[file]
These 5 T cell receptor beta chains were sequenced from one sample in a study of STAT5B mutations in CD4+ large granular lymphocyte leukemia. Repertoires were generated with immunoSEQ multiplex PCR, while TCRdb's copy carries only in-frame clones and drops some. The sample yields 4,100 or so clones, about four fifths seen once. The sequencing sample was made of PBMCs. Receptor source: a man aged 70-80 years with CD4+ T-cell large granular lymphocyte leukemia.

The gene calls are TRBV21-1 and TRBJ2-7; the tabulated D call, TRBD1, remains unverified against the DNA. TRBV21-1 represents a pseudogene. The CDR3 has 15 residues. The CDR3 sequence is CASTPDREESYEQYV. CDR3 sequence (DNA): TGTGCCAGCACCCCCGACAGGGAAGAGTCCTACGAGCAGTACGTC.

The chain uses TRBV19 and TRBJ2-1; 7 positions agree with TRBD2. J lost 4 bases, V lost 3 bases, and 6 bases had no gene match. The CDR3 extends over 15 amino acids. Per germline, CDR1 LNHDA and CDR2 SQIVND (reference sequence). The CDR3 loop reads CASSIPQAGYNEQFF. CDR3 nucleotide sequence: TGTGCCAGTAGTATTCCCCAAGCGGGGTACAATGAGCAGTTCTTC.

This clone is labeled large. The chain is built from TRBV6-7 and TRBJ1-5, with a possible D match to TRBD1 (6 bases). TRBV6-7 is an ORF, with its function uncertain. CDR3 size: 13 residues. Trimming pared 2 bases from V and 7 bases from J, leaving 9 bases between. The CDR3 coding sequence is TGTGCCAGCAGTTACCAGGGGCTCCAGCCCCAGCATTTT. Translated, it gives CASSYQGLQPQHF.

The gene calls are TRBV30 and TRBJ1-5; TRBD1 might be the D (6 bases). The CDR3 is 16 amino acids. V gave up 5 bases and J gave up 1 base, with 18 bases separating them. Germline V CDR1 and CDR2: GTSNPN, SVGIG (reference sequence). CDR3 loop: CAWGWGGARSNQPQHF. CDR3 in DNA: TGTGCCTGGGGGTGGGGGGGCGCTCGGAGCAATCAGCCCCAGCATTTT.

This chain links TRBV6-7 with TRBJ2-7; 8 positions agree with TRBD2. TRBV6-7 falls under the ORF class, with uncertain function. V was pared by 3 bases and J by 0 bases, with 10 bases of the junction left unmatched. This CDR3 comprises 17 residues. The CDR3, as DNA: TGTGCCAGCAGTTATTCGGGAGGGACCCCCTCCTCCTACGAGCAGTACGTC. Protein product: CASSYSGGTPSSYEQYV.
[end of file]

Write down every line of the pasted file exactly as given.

These 5 T cell receptor beta chains were sequenced from one sample in a study of STAT5B mutations in CD4+ large granular lymphocyte leukemia. Repertoires were generated with immunoSEQ multiplex PCR, while TCRdb's copy carries only in-frame clones and drops some. The sample yields 4,100 or so clones, about four fifths seen once. The sequencing sample was made of PBMCs. Receptor source: a man aged 70-80 years with CD4+ T-cell large granular lymphocyte leukemia.

The gene calls are TRBV21-1 and TRBJ2-7; the tabulated D call, TRBD1, remains unverified against the DNA. TRBV21-1 represents a pseudogene. The CDR3 has 15 residues. The CDR3 sequence is CASTPDREESYEQYV. CDR3 sequence (DNA): TGTGCCAGCACCCCCGACAGGGAAGAGTCCTACGAGCAGTACGTC.

The chain uses TRBV19 and TRBJ2-1; 7 positions agree with TRBD2. J lost 4 bases, V lost 3 bases, and 6 bases had no gene match. The CDR3 extends over 15 amino acids. Per germline, CDR1 LNHDA and CDR2 SQIVND (reference sequence). The CDR3 loop reads CASSIPQAGYNEQFF. CDR3 nucleotide sequence: TGTGCCAGTAGTATTCCCCAAGCGGGGTACAATGAGCAGTTCTTC.

This clone is labeled large. The chain is built from TRBV6-7 and TRBJ1-5, with a possible D match to TRBD1 (6 bases). TRBV6-7 is an ORF, with its function uncertain. CDR3 size: 13 residues. Trimming pared 2 bases from V and 7 bases from J, leaving 9 bases between. The CDR3 coding sequence is TGTGCCAGCAGTTACCAGGGGCTCCAGCCCCAGCATTTT. Translated, it gives CASSYQGLQPQHF.

The gene calls are TRBV30 and TRBJ1-5; TRBD1 might be the D (6 bases). The CDR3 is 16 amino acids. V gave up 5 bases and J gave up 1 base, with 18 bases separating them. Germline V CDR1 and CDR2: GTSNPN, SVGIG (reference sequence). CDR3 loop: CAWGWGGARSNQPQHF. CDR3 in DNA: TGTGCCTGGGGGTGGGGGGGCGCTCGGAGCAATCAGCCCCAGCATTTT.

This chain links TRBV6-7 with TRBJ2-7; 8 positions agree with TRBD2. TRBV6-7 falls under the ORF class, with uncertain function. V was pared by 3 bases and J by 0 bases, with 10 bases of the junction left unmatched. This CDR3 comprises 17 residues. The CDR3, as DNA: TGTGCCAGCAGTTATTCGGGAGGGACCCCCTCCTCCTACGAGCAGTACGTC. Protein product: CASSYSGGTPSSYEQYV.